3. The Struggle

    1. Read 1 Thessalonians 2:17-19. What prevented Paul and his friends from visiting the Thessalonians again? (Satan.)

      1. Consider this just a minute. God is on the move punishing those who trample on His love, while Satan is on the move to restrict the good news of His love. How should this knowledge affect our everyday life? (We need to be keenly aware of the role the supernatural plays in every day events.)

    2. Read 1 Thessalonians 2:20. What gives Paul joy? What gives Paul glory?(Notice the emotions. Those who listen to Paul's presentation of the gospel and act on it give him joy. On the other hand, Paul is upset when Satan tries to undo his work.)

    3. Read 1 Thessalonians 3:1-5. What is it that Paul could no longer stand? (The emotional strain of separation. He could not stand the Thessalonians suffering persecution without help. He was worried that they would not stand firm.)

      1. What did Paul do about it? (Sent Timothy to be with them to encourage, strengthen them and undo any damage done by Satan's agents.)

      2. How do you feel when someone says, "I miss you, I want to come and help you?" (It warms my heart. It lets me know that person cares.)

    4. We see a lot of emotion in Paul's writings. We discussed in the introduction the logical and emotional approach to life. What if Paul had used only logic in his appeal to the Thessalonians? (His appeal would have been seriously crippled. People not only need to know the truth, they need to know you care.)

  4. The Report

    1. 1 Thessalonians 3:6. What has changed? (We just went from Paul saying that he sent Timothy on his behalf to visit the Thessalonians, to Timothy returning with a report.)

      1. What report does Timothy make? (The Thessalonians have pleasant memories of Paul.)

      2. Read Acts 17:5-8. We discussed this in a previous lesson. Paul's visit stirred up opposition, with the result that Jason and some other new believers got dragged before the authorities and had to post a bond. Is this a pleasant memory?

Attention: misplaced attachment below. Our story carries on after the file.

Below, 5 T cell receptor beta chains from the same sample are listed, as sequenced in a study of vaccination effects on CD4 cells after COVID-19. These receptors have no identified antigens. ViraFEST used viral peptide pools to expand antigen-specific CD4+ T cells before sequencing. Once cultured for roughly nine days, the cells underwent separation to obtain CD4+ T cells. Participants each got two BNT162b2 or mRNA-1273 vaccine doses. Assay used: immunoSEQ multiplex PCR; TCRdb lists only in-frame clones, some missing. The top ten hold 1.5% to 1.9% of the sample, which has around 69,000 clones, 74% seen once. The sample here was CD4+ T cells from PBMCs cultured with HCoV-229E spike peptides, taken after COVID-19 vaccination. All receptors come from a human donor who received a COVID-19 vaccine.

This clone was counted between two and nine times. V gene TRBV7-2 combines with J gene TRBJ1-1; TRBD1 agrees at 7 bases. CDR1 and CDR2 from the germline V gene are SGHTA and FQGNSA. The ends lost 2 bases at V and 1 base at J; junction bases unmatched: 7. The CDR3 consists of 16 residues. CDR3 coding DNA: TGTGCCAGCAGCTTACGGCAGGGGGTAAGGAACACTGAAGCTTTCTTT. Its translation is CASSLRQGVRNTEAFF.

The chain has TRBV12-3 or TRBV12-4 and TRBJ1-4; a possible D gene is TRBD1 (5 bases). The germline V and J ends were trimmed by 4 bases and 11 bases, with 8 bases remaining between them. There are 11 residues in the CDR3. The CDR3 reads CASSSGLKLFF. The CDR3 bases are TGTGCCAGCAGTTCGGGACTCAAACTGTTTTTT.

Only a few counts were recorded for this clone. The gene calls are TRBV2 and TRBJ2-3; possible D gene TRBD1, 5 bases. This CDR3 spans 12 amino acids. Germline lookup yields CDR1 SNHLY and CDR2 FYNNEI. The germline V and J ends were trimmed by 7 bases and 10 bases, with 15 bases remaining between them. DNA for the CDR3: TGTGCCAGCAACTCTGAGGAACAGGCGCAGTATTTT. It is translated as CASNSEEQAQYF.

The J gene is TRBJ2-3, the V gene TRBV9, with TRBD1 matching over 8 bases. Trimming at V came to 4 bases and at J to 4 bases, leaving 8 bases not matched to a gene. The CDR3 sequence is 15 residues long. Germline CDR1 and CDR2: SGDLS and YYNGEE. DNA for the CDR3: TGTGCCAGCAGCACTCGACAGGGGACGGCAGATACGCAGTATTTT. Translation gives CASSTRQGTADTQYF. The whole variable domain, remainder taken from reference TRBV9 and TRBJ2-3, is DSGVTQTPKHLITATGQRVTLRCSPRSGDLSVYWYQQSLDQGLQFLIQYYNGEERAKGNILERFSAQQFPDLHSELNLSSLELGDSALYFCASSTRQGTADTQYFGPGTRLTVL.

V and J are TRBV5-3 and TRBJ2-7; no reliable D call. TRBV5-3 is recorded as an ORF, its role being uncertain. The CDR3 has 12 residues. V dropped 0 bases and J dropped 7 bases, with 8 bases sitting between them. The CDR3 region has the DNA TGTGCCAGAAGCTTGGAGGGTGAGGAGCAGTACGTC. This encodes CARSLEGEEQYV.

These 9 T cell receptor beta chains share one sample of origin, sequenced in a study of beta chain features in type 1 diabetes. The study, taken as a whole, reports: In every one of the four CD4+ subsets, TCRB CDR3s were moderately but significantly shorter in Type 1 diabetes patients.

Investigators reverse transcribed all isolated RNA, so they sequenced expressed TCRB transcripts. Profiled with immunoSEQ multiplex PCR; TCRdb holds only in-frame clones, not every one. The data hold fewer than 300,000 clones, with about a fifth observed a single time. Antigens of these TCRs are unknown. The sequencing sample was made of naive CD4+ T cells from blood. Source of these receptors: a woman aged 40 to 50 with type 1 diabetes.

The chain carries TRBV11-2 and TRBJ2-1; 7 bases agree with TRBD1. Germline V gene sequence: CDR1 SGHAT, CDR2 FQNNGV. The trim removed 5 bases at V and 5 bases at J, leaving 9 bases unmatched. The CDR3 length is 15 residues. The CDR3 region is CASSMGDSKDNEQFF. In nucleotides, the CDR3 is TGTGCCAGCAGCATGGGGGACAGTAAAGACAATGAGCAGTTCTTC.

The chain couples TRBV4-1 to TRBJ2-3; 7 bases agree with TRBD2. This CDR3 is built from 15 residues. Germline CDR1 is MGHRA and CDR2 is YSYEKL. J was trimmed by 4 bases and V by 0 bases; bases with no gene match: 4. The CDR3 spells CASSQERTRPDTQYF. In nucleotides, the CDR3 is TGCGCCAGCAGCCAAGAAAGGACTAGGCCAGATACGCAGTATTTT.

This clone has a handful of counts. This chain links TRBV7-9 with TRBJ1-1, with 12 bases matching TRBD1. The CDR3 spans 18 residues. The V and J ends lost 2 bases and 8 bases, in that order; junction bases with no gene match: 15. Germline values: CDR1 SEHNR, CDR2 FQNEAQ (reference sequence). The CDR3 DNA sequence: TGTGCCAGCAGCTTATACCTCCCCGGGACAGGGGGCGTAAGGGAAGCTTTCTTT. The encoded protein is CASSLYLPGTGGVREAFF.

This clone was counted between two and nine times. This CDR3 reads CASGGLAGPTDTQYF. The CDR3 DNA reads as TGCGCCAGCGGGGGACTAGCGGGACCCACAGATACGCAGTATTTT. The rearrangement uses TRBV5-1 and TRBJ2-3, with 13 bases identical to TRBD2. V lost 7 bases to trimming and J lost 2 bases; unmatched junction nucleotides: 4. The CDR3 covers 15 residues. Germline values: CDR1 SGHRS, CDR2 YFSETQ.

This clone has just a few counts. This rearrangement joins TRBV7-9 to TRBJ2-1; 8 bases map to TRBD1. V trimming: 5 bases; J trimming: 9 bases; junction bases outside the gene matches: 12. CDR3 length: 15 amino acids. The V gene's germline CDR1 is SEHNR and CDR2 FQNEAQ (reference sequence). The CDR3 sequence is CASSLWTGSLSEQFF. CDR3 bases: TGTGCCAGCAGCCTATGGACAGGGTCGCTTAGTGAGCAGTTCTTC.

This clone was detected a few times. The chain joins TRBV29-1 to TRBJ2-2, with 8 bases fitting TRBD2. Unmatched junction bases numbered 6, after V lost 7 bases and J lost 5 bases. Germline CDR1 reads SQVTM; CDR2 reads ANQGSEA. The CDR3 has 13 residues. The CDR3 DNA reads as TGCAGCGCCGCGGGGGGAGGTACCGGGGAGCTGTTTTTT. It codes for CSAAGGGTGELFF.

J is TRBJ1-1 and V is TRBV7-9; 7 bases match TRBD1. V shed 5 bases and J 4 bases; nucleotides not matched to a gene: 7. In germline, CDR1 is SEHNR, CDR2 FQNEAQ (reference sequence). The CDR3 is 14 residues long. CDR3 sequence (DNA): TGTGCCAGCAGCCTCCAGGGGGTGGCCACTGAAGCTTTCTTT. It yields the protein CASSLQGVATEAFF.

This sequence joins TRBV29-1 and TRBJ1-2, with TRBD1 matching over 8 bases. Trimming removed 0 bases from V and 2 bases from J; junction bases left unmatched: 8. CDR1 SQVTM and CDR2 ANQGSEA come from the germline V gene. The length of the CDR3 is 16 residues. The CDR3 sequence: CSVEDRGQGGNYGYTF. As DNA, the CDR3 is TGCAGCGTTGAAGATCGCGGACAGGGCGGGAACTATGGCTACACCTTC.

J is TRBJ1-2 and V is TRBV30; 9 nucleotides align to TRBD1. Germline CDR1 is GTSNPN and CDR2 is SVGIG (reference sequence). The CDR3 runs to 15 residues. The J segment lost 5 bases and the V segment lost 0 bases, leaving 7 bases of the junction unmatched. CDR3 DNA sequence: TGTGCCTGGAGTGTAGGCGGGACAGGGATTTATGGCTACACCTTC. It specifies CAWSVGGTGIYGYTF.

3. How can this "pleasant memories" be an honest report? (Under emotional strain, people form strong bonds. It is not as if Paul mislead them. He not only shared with them the good news of the gospel, but he also told them ( 1 Thessalonians 3:4) that persecution would follow.)

    2. Read 1 Thessalonians 3:7-9. How does the steadfastness of the Thessalonian believers affect Paul? (He is encouraged. He feels alive ("we really live"). He feels joy.)

      1. When Satan or his agents attack you, have you considered the impact that your faithfulness might have on others?

      2. Doesn't Paul's reaction seem a little excessive? (Do you remember the last time you won something? Earned a great grade. Won an athletic contest. Won a job promotion. You feel great. You feel "alive." Paul has just won a battle (through the Thessalonians) against Satan - and he feels great about it.)

    3. Read 1 Thessalonians 3:10. Wait a minute! Paul is rejoicing over their victory against Satan. How can he write about them "lacking" in faith? (We are all on the road towards a better and deeper relationship with our Lord. We all have room for improvement.)

    4. Read 1 Thessalonians 3:11-13. Paul asks that God will allow them to come, that the Thessalonians would show love to each other, and that God would strengthen their hearts. What does it mean for God to "strengthen your heart?" (This is a mental and emotional change that the Holy Spirit makes to help you become more loving and more obedient.)

    5. Friend, how are you on the emotional side of dealing with fellow church members? If you think this is a weak spot, why not ask the Holy Spirit to strengthen your heart?

  5. Next week: Living Holy Lives.
* Copr. 2012, Bruce N. Cameron, J.D. All scripture references are to the New International Version (NIV), copr. 1973, 1978, 1984 International Bible Society, unless otherwise noted. Quotations from the NIV are used by permission of Zondervan Bible Publishers. Suggested answers are found within parentheses. The lesson assumes the teacher uses a blackboard or some other visual aid.

© 2021 Bruce N. Cameron, J.D.